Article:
Probation Revocations in McKinney and Collin County
Experienced and Knowledgeable Legal Counsel
At Underwood & Associates, you can expect client-oriented and relentless
legal representation in your case. Attorney William Underwood will put
his decades of experience and legal knowledge to work to defend your case,
whether you have been accused of violating the terms of your probation
or if you are having issues with your court-ordered probationary terms.
At Underwood & Associates, we always put our clients first and address
their needs throughout the case.
Contact Underwood & Associates at (972) 449-7091 or online here to
speak with Attorney Underwood today!
WHAT IS PROBATION?
Probation is a criminal sentence, where defendants are supervised in the
community. There, they can provide financial support for their family and avoid the
trauma of jail. Probation, however, does not mean the defendant has all
the freedom to act as they had before. Those on probation have to abide
by the terms of their sentence, and breaking any of these terms can result
in a probation violation.
In Texas, probation violations happen when the rules of probation are broken.
A violation can lead to probation being revoked or extended, or result
in stricter terms of probation being imposed, a decision made during the
Note: that in Texas, even minor violations can be enough to revoke probation.
COMMON TERMS OF A PROBATIONARY SENTENCE
Some common terms of a probationary sentence include:
- performing community service hours,
- not getting arrested or charged with another crime,
- making restitution payments to the victim,
- seeing a probation officer regularly,
- completing drug or alcohol treatment,
- taking other courses as required by the court (e.g. anger management classes),
staying current on
child support payments,
- maintaining a steady job,
- being subjected to random drug or alcohol tests,
- staying in the area and only leaving it with the express permission of
the probation officer, and
- paying court costs, fines, and probation fees.
Note that convictions for different offenses come with different terms
of probation, and the length of probation will depend on the severity
of the crime. A defendant’s criminal history can also influence
the terms of their probation.
WHAT IS A Deferred Adjudication?
Deferred adjudication is a probation sentence that happens without a conviction. Judges can delay or defer the conviction and allow the defendant to complete
a probationary sentence in the meantime. If the defendant succeeds, the
case will be dismissed, and because there was never a final conviction
entered, the defendant can usually file a Motion for Nondisclosure to
remove their criminal record from public view.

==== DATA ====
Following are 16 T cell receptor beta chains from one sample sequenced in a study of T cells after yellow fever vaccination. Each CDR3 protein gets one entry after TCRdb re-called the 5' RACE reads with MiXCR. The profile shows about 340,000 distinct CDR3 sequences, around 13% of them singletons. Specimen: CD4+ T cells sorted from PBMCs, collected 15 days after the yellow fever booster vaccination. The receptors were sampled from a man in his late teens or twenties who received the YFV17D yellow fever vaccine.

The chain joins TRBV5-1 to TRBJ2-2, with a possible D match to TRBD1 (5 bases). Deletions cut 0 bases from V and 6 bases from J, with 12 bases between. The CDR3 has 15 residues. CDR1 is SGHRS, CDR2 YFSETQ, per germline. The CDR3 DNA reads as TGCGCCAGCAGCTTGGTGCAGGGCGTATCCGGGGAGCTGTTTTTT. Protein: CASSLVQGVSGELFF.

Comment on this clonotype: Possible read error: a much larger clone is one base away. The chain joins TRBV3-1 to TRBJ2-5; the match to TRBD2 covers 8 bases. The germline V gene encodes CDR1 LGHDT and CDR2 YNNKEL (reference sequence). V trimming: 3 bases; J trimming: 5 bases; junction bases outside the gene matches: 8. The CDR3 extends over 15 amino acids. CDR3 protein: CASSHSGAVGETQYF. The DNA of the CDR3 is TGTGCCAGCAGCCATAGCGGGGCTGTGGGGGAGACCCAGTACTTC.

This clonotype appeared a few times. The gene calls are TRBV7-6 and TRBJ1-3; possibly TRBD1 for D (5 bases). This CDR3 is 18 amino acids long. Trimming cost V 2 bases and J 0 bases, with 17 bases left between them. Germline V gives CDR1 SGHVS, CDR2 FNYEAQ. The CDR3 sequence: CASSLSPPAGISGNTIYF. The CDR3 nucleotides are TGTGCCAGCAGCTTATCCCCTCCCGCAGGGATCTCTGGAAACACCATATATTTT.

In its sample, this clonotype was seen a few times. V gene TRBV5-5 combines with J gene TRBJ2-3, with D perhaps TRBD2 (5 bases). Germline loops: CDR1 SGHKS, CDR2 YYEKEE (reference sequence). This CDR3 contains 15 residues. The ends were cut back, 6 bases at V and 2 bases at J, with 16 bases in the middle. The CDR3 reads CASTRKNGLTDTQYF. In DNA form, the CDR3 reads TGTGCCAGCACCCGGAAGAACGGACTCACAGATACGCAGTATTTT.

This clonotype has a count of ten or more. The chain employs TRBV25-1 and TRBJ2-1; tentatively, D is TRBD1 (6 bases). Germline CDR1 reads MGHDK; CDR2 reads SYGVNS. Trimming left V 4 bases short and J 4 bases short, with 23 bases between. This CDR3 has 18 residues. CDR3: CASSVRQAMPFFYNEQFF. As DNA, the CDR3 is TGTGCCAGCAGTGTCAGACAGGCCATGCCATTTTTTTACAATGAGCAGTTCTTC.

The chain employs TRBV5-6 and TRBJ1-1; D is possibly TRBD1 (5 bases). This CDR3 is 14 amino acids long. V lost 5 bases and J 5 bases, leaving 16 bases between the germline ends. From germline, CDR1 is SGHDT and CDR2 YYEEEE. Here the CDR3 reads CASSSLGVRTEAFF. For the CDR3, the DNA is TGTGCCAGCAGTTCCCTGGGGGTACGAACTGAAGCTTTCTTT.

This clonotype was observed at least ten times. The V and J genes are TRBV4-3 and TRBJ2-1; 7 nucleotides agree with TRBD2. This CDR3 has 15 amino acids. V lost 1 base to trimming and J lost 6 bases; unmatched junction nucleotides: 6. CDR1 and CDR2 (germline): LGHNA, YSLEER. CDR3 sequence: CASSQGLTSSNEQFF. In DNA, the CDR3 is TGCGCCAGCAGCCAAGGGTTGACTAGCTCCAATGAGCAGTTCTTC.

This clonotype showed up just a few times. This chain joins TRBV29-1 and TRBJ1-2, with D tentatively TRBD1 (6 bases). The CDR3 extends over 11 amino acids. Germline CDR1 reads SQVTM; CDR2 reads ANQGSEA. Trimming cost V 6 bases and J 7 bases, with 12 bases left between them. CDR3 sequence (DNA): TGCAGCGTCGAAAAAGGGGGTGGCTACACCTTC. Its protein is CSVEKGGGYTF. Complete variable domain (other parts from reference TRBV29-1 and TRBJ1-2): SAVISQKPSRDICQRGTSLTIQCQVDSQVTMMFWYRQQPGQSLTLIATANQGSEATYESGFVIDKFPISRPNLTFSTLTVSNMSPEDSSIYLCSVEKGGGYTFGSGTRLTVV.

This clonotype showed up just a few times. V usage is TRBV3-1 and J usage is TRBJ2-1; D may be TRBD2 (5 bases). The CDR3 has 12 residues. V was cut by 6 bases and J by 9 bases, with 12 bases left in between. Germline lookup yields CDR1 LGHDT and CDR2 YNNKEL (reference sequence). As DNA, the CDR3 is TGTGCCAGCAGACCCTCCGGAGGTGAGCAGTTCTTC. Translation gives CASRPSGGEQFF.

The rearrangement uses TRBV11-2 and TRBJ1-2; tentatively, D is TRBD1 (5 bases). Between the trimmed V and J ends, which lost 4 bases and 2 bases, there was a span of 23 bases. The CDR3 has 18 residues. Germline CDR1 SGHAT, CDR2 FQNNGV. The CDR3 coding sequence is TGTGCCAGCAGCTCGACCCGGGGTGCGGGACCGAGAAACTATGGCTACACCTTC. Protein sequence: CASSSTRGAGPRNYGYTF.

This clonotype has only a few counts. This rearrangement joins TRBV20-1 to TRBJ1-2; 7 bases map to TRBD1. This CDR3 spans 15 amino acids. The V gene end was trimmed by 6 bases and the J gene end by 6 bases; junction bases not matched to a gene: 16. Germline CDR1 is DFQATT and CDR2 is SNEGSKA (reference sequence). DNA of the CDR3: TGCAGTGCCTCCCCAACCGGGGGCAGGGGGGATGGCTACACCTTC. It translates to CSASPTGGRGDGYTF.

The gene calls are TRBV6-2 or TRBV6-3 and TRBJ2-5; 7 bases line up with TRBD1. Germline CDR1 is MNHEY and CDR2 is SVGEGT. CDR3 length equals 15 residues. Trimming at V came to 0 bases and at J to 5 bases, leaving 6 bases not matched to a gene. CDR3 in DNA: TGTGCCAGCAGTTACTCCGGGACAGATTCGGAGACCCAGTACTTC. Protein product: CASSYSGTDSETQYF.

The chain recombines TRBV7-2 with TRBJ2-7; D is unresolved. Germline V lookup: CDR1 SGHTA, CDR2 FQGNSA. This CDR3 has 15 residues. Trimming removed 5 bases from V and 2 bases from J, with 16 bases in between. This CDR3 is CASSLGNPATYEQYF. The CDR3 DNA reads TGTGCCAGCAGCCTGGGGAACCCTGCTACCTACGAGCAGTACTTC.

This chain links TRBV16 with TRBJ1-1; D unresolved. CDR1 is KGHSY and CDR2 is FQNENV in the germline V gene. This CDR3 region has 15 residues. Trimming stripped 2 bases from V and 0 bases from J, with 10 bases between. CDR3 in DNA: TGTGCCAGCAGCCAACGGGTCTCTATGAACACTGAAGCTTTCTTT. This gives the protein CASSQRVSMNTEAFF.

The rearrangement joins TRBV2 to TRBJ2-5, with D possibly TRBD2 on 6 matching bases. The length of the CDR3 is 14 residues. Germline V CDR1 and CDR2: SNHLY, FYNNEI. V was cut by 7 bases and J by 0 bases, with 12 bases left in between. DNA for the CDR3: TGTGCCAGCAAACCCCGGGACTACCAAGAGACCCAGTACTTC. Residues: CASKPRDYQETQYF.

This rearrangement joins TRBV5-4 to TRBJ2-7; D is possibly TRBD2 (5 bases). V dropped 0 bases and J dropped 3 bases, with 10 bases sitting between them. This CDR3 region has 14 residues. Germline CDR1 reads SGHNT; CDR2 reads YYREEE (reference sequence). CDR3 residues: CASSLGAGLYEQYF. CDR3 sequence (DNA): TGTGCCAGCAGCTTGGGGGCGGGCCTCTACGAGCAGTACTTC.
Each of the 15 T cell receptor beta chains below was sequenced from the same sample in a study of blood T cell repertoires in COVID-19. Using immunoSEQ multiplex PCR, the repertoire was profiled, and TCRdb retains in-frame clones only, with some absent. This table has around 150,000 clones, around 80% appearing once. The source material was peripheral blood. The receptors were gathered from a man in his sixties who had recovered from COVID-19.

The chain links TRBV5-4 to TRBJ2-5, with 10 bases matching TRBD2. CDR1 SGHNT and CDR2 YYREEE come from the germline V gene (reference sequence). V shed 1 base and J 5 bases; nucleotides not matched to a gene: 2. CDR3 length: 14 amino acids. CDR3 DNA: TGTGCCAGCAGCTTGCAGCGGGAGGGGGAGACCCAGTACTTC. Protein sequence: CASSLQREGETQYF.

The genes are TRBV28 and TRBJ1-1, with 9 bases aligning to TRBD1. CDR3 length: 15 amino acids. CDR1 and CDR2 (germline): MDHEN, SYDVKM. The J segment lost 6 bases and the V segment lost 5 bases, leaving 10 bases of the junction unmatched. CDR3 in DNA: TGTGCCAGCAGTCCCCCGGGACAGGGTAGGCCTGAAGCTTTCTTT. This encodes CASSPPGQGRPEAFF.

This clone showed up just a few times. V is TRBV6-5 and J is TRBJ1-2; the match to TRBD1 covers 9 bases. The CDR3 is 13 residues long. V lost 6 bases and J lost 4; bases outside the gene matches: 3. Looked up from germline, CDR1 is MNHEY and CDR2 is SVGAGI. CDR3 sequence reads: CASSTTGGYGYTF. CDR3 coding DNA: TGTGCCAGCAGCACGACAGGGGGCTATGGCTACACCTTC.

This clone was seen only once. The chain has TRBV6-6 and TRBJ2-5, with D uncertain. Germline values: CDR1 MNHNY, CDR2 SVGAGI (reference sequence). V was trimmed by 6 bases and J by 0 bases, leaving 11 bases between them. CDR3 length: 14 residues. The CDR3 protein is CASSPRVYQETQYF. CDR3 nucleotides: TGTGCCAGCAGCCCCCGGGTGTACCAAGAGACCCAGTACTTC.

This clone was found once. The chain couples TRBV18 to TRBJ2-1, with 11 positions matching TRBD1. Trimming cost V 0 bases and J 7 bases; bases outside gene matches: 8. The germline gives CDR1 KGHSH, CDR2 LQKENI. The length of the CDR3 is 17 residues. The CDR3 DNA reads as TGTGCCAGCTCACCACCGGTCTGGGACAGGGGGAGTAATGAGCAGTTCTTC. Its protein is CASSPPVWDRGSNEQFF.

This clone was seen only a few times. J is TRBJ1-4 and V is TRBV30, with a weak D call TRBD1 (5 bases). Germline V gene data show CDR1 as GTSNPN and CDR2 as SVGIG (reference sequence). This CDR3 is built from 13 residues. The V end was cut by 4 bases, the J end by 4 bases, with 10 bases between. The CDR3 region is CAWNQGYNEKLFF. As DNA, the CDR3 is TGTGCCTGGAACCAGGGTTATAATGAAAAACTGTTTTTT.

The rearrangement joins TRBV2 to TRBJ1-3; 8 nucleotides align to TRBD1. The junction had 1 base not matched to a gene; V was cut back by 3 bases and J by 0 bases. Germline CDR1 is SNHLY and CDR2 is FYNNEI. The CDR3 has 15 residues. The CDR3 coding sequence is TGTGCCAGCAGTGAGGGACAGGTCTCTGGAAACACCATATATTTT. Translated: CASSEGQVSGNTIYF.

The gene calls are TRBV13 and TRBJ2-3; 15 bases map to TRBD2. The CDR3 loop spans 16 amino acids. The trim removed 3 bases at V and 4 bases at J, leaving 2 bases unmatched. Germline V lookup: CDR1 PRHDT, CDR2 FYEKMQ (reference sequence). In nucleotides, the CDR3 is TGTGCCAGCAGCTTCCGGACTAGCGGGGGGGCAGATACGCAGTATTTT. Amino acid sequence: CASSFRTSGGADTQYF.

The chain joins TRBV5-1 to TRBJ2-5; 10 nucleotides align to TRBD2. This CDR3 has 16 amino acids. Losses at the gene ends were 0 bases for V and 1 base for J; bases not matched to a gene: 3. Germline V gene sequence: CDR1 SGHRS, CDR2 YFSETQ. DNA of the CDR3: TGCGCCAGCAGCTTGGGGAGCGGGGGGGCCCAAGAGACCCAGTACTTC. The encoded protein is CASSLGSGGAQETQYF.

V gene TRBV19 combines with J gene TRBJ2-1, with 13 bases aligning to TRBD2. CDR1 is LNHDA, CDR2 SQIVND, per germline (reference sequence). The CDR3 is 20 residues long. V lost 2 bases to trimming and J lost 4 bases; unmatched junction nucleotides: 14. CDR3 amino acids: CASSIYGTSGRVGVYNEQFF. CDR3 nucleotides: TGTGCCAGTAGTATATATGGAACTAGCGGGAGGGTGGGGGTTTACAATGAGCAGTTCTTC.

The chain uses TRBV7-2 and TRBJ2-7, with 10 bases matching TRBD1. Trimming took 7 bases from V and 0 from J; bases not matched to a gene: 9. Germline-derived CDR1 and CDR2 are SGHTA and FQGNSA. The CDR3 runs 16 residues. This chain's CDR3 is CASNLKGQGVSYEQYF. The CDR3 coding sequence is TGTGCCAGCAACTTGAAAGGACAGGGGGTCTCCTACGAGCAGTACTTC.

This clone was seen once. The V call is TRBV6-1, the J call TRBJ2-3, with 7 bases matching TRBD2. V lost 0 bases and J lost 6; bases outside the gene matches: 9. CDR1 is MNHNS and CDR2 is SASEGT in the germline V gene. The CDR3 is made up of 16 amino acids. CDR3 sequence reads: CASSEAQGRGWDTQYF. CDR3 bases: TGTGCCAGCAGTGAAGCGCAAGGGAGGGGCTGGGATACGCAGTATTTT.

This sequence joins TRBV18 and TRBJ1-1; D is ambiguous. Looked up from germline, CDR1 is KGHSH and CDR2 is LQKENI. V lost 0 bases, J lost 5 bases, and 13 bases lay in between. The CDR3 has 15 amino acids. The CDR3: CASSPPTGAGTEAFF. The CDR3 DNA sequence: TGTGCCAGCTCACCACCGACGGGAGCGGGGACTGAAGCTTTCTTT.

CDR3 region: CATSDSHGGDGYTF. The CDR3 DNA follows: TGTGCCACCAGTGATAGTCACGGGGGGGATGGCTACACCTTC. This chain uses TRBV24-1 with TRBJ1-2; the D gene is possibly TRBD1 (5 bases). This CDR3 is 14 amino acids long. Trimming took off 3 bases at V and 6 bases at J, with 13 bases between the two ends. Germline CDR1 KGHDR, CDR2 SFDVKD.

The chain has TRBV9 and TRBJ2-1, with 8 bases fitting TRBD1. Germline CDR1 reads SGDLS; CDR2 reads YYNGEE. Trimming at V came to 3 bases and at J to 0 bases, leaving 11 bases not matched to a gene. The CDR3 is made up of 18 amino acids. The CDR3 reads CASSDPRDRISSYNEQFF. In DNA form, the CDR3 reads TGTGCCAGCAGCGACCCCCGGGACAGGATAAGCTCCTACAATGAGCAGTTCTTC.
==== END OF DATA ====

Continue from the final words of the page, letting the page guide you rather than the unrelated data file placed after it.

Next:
Be aware that if you violate a term of your deferred probation, the State
can file a Motion to Adjudicate and can even try to revoke your probation.
At an Adjudication hearing, the judge can enter a final conviction for
the offense and even send you to jail, and typically none of the time
spent on deferred adjudication probation counts towards your jail sentence.
WHAT IS A MISDEMEANOR PROBATION?
Misdemeanor probation is a sentence for a criminal conviction on a misdemeanor
charge (in a felony case, the court can impose felony probation). The judge or jury can decide to put a defendant on probation rather
than send them to jail, and time spent on probation can reduce the amount
of jail time a defendant might need to serve. It can even completely replace
jail time in certain cases.
WHAT IS CONVICTION PROBATION?
Conviction probation is a sentence of probation that comes after a defendant
has been formally convicted. Conviction probation can cover all or only a part of the jail sentence
for a misdemeanor.
If it covers the entire jail sentence, it is referred to asstraight probation, and as long as the terms are successfully completed, defendants sentenced
to straight probation generally do not need to do any jail time.
The judge can also order you be placed on
“Shock Probation” after you have served a portion of your jail sentence. Note that defendants
who receive conviction probation will still have a criminal record, and
the conviction can be found by anyone who performs a background check.
WHAT IS A REVOCATION HEARING?
Probation can be revoked if any of the terms are violated. In such a case,
the prosecutor has the burden of showing that probation was violated at
the hearing, and they merely need to show this by a preponderance of the
At the revocation hearing, the judge can:
- decide there was no violation and release the probationer (deny the State’s Motion),
- decide there was a violation, revoke probation, and send the probationer to jail,
- decide there was a violation and enter an adjudication (a final conviction)
on the charge but leave the Defendant on conviction probation; or
- decide probation was violated, further tighten the terms of probation,
extend the length of probation, and release the probationer.
If the judge rules there was a violation, the probationer will likely become
ineligible for early termination of probation. Probationers with a prior
violation very rarely qualify for early termination. Also recall that
if the defendant is sent to jail, the time spent on probation will not
count towards their jail sentence.
Let Underwood & Associates Help Your Probation Case
If you’re deciding whether or not to accept probation or need to
seek clarification of your probation terms, or if you fear you may have
violated a term, you need to speak with an experienced attorney for legal support.
Underwood & Associates in McKinney, Collin County, Texas can evaluate your case and provide you
the legal representation you need in your probation-related matter.
Contact Underwood & Associates at (972) 449-7091 or online here to discuss your case.